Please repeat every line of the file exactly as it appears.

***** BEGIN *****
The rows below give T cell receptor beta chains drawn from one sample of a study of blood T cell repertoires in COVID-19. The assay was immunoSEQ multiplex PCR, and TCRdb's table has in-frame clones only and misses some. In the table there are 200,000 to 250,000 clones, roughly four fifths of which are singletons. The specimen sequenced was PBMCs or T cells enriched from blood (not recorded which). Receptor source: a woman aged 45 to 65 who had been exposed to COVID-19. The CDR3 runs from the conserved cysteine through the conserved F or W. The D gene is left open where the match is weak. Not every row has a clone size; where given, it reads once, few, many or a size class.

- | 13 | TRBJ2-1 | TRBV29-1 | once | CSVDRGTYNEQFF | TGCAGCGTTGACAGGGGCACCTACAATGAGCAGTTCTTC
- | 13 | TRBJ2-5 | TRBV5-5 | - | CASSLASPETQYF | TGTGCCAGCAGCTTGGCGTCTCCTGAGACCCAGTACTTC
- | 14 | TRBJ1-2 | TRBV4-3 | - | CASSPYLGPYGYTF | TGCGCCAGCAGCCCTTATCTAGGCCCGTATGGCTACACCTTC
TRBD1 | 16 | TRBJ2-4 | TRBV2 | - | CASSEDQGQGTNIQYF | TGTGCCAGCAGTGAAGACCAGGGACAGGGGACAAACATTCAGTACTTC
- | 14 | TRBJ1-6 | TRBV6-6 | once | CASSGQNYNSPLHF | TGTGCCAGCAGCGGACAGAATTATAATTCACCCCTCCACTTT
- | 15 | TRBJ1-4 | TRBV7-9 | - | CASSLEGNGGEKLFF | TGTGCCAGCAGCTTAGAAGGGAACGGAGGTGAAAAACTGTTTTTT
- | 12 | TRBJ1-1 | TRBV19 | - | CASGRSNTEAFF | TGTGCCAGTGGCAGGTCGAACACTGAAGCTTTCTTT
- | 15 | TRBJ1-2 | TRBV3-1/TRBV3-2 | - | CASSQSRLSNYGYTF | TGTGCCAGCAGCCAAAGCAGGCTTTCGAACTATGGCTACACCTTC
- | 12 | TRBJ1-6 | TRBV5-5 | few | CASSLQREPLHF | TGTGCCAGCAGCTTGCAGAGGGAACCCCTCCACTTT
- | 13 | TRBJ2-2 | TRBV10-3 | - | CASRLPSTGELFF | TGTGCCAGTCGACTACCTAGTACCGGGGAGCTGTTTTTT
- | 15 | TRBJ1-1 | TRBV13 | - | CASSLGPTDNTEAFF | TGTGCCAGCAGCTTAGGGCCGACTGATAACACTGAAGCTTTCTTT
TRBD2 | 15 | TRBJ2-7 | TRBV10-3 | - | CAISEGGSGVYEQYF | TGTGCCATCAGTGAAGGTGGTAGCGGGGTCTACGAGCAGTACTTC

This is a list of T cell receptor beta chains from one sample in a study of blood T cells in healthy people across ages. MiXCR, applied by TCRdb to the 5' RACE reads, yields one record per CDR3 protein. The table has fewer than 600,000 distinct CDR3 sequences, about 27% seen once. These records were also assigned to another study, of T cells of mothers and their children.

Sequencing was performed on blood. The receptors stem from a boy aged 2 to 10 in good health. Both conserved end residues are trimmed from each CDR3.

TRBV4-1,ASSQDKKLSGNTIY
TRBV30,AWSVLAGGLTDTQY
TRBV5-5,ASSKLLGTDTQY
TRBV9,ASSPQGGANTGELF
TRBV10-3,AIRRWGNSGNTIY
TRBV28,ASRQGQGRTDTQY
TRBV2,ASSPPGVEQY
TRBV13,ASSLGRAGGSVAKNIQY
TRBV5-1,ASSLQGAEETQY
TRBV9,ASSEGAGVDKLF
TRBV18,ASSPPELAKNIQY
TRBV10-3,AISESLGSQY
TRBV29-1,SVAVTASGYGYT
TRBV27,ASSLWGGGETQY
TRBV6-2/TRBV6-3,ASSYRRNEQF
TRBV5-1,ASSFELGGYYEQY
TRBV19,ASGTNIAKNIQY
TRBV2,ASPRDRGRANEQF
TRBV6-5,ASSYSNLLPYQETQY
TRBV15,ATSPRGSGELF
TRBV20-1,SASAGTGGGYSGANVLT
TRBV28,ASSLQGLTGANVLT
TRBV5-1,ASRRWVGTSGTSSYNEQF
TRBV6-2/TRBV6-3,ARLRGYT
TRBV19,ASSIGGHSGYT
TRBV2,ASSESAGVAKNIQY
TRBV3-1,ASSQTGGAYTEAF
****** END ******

The rows below give T cell receptor beta chains drawn from one sample of a study of blood T cell repertoires in COVID-19. The assay was immunoSEQ multiplex PCR, and TCRdb's table has in-frame clones only and misses some. In the table there are 200,000 to 250,000 clones, roughly four fifths of which are singletons. The specimen sequenced was PBMCs or T cells enriched from blood (not recorded which). Receptor source: a woman aged 45 to 65 who had been exposed to COVID-19. The CDR3 runs from the conserved cysteine through the conserved F or W. The D gene is left open where the match is weak. Not every row has a clone size; where given, it reads once, few, many or a size class.

- | 13 | TRBJ2-1 | TRBV29-1 | once | CSVDRGTYNEQFF | TGCAGCGTTGACAGGGGCACCTACAATGAGCAGTTCTTC
- | 13 | TRBJ2-5 | TRBV5-5 | - | CASSLASPETQYF | TGTGCCAGCAGCTTGGCGTCTCCTGAGACCCAGTACTTC
- | 14 | TRBJ1-2 | TRBV4-3 | - | CASSPYLGPYGYTF | TGCGCCAGCAGCCCTTATCTAGGCCCGTATGGCTACACCTTC
TRBD1 | 16 | TRBJ2-4 | TRBV2 | - | CASSEDQGQGTNIQYF | TGTGCCAGCAGTGAAGACCAGGGACAGGGGACAAACATTCAGTACTTC
- | 14 | TRBJ1-6 | TRBV6-6 | once | CASSGQNYNSPLHF | TGTGCCAGCAGCGGACAGAATTATAATTCACCCCTCCACTTT
- | 15 | TRBJ1-4 | TRBV7-9 | - | CASSLEGNGGEKLFF | TGTGCCAGCAGCTTAGAAGGGAACGGAGGTGAAAAACTGTTTTTT
- | 12 | TRBJ1-1 | TRBV19 | - | CASGRSNTEAFF | TGTGCCAGTGGCAGGTCGAACACTGAAGCTTTCTTT
- | 15 | TRBJ1-2 | TRBV3-1/TRBV3-2 | - | CASSQSRLSNYGYTF | TGTGCCAGCAGCCAAAGCAGGCTTTCGAACTATGGCTACACCTTC
- | 12 | TRBJ1-6 | TRBV5-5 | few | CASSLQREPLHF | TGTGCCAGCAGCTTGCAGAGGGAACCCCTCCACTTT
- | 13 | TRBJ2-2 | TRBV10-3 | - | CASRLPSTGELFF | TGTGCCAGTCGACTACCTAGTACCGGGGAGCTGTTTTTT
- | 15 | TRBJ1-1 | TRBV13 | - | CASSLGPTDNTEAFF | TGTGCCAGCAGCTTAGGGCCGACTGATAACACTGAAGCTTTCTTT
TRBD2 | 15 | TRBJ2-7 | TRBV10-3 | - | CAISEGGSGVYEQYF | TGTGCCATCAGTGAAGGTGGTAGCGGGGTCTACGAGCAGTACTTC

This is a list of T cell receptor beta chains from one sample in a study of blood T cells in healthy people across ages. MiXCR, applied by TCRdb to the 5' RACE reads, yields one record per CDR3 protein. The table has fewer than 600,000 distinct CDR3 sequences, about 27% seen once. These records were also assigned to another study, of T cells of mothers and their children.

Sequencing was performed on blood. The receptors stem from a boy aged 2 to 10 in good health. Both conserved end residues are trimmed from each CDR3.

TRBV4-1,ASSQDKKLSGNTIY
TRBV30,AWSVLAGGLTDTQY
TRBV5-5,ASSKLLGTDTQY
TRBV9,ASSPQGGANTGELF
TRBV10-3,AIRRWGNSGNTIY
TRBV28,ASRQGQGRTDTQY
TRBV2,ASSPPGVEQY
TRBV13,ASSLGRAGGSVAKNIQY
TRBV5-1,ASSLQGAEETQY
TRBV9,ASSEGAGVDKLF
TRBV18,ASSPPELAKNIQY
TRBV10-3,AISESLGSQY
TRBV29-1,SVAVTASGYGYT
TRBV27,ASSLWGGGETQY
TRBV6-2/TRBV6-3,ASSYRRNEQF
TRBV5-1,ASSFELGGYYEQY
TRBV19,ASGTNIAKNIQY
TRBV2,ASPRDRGRANEQF
TRBV6-5,ASSYSNLLPYQETQY
TRBV15,ATSPRGSGELF
TRBV20-1,SASAGTGGGYSGANVLT
TRBV28,ASSLQGLTGANVLT
TRBV5-1,ASRRWVGTSGTSSYNEQF
TRBV6-2/TRBV6-3,ARLRGYT
TRBV19,ASSIGGHSGYT
TRBV2,ASSESAGVAKNIQY
TRBV3-1,ASSQTGGAYTEAF